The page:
Remote Hearings

Do Remote Hearings deliver Immigration Justice?

Introduction to Remote Hearings

With the current Covid-19 pandemic situation, the move to remote working for the courts has drastically increased and some have suggested that this approach would lead to cost saving and increased productivity. Although some debate that the continuation of remote hearings would arguably lead to an unfair justice system. There are certainly pros and cons on both sides but the question that remains to be answered is whether the limitations presented in these hearings lead to an unfair justice system: simply put, it does. 

A Pilot Practice Direction of 19 March 2020 states that hearings should be conducted remotely “where it is reasonably practicable and in accordance with the overriding objective” to do so. Some have raised concerns that if remote hearings became a common practice within the Immigration and Asylum Chamber, it could carry a number of obstacles to deliver a fair and effective justice system.

Remote Hearings

Problems with remote hearings

Technical issues

Technical glitches are a worrying factor: poor connectivity or poor visual and/or quality audio can often lead to an adjournment. The lack of technical support available to each party at the hearing means they have to resolve the matter themselves. Notwithstanding the fact that an individual who is vulnerable, detained or lacks knowledge of computing skills will be left in a very difficult position. This can arguably have serious implications for an individual who is trying to expediate their immigration matters due to exceptional circumstances. It could result in an adjournment, or worst case scenario, the hearing could proceed without the individual being present.

Loss of attachment

Previous research has illustrated that remote hearings often lead to detachments and misinterpretation: for example, Eagly in his article, ‘Remote Adjudication in Immigration’, argues that remote hearings tend to lead to disengagement amongst individuals. Eagly’s study finds that those in a remote hearing were less likely to retain counsel, apply to remain lawfully or seek immigration benefit known as voluntary departure.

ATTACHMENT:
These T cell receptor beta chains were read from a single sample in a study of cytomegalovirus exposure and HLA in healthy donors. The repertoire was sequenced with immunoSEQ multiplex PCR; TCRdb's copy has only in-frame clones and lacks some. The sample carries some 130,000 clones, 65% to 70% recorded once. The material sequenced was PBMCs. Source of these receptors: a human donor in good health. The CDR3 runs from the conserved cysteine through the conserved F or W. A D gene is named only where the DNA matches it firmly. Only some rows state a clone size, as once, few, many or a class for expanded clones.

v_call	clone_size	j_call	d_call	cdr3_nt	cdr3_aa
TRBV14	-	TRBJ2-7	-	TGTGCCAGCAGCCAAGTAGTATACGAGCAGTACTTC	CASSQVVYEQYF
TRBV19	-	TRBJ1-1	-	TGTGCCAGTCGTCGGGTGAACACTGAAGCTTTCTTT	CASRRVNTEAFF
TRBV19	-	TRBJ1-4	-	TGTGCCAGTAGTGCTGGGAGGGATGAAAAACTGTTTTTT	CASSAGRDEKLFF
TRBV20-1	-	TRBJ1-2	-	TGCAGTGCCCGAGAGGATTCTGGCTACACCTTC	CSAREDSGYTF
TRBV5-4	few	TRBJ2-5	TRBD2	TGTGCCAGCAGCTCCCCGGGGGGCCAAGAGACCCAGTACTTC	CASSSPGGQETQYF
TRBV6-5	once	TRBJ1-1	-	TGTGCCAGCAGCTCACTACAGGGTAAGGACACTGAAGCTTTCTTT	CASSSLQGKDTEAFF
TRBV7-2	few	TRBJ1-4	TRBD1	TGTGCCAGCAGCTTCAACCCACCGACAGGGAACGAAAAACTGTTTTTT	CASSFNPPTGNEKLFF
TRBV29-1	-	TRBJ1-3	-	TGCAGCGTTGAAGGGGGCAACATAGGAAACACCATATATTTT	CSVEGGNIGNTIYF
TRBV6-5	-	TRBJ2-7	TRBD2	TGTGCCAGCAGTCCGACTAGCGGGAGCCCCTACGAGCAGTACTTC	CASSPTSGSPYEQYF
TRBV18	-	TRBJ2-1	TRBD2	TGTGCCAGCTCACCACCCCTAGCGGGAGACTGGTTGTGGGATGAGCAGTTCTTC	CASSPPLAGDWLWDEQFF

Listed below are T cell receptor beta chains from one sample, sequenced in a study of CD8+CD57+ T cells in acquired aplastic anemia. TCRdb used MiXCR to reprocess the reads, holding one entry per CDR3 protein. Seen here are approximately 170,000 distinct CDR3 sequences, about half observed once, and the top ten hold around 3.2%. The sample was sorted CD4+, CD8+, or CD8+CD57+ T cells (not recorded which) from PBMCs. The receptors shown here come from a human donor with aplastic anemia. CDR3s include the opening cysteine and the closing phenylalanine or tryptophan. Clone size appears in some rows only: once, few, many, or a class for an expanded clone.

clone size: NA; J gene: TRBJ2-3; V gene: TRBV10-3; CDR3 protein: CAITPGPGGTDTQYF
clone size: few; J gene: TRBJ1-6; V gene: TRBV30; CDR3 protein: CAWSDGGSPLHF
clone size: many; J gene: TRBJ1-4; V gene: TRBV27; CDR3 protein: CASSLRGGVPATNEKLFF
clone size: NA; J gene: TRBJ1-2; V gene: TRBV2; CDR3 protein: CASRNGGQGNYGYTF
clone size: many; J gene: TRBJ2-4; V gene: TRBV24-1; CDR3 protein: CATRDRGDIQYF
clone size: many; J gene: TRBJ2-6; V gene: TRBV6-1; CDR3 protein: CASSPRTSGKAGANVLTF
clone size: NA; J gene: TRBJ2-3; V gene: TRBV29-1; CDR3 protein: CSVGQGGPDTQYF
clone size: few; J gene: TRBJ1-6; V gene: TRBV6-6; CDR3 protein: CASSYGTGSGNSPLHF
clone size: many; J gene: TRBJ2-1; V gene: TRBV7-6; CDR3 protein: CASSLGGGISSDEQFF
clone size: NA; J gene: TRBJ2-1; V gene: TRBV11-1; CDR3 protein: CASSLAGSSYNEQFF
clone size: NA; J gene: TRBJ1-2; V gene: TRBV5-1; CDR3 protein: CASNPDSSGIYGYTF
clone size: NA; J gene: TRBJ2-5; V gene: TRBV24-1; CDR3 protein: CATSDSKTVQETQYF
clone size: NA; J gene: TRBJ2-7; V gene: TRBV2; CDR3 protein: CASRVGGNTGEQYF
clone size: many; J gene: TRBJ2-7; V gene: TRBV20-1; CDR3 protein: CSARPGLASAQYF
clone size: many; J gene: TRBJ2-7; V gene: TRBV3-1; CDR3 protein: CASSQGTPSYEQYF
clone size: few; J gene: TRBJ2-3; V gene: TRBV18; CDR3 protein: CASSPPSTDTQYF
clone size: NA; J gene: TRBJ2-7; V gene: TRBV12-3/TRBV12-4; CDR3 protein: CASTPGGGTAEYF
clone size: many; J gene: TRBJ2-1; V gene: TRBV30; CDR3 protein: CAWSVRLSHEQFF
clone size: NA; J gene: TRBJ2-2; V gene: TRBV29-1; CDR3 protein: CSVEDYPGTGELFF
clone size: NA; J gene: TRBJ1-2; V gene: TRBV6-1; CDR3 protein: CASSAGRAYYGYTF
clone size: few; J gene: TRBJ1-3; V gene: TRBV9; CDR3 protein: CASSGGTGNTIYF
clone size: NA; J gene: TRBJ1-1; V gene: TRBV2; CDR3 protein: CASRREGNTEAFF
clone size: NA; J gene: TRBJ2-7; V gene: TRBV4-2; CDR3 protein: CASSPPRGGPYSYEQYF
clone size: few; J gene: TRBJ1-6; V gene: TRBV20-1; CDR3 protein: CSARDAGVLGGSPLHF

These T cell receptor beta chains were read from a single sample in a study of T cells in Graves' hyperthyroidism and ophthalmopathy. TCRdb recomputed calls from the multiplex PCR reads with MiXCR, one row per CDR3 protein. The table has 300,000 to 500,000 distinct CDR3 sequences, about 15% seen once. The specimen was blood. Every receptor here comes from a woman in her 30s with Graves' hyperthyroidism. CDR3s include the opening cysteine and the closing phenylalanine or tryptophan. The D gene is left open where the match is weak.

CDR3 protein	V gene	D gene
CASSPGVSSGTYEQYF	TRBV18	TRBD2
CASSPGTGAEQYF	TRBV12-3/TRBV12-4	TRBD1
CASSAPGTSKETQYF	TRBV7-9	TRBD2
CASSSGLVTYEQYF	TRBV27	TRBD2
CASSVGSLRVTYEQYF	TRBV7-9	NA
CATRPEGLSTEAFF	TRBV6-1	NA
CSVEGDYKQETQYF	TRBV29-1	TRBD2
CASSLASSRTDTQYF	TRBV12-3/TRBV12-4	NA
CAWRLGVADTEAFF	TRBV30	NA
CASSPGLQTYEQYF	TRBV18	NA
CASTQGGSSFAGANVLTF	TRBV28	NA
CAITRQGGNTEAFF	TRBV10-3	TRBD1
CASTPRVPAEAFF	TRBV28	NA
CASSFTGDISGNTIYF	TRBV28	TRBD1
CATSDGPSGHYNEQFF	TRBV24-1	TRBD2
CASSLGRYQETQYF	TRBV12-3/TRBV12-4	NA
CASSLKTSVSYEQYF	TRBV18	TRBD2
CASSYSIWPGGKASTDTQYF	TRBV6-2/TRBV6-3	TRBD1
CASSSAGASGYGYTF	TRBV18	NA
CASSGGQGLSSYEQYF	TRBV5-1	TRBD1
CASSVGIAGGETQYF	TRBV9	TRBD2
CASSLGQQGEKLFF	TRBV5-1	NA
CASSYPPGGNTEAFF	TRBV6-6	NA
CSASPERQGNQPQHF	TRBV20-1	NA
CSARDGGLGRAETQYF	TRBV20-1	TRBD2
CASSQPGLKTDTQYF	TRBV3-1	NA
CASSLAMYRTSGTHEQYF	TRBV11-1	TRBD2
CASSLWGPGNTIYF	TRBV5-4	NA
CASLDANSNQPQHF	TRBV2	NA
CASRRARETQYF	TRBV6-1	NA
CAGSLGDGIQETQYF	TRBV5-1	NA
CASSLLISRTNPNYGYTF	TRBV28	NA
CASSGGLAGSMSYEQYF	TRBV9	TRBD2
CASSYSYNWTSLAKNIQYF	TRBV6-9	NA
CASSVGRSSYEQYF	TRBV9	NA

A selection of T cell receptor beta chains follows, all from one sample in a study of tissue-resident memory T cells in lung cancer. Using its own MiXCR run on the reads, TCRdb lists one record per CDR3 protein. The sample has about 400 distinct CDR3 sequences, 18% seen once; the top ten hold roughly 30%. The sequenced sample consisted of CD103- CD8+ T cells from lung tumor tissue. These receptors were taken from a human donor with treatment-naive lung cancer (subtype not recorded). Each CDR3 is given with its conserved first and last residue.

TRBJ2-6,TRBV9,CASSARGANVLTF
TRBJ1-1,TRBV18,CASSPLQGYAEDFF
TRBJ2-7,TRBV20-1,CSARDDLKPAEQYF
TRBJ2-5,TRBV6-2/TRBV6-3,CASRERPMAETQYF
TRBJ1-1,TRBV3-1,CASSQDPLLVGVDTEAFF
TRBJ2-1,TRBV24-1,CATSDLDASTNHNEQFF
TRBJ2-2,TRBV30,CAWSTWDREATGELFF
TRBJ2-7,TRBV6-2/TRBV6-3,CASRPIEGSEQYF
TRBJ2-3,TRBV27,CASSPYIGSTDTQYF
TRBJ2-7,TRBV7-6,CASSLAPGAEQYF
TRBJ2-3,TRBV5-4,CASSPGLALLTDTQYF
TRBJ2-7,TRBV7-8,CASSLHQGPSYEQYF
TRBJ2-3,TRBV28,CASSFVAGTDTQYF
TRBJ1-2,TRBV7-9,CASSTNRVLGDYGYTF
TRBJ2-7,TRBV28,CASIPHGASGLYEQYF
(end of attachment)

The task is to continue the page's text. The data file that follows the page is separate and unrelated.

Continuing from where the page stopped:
Whilst Gibbs in her article, ‘Defendants on video – conveyor belt justice or a revolution in access?’, argues that remote hearings often lead to breakdown in relationship between the client and lawyer. This can have significant implications and the lack of communication between both parties can also lead to the client disclosing less information which can result in the lawyer not being able to represent his or her client effectively.

Problems with remote hearings

Conclusion – do remote hearings lead to fairness?

 It is clear that remote hearings, although currently appropriate due to the Covid-19 situation, do not always lead to a fair justice system and the courts should look to revert to in person hearings as soon as possible. It is contended that there are significant flaws in remote hearings and whilst we have to live with it for the time being, the courts should continue to monitor and address the issues being raised to ensure a fair and effective justice system. 

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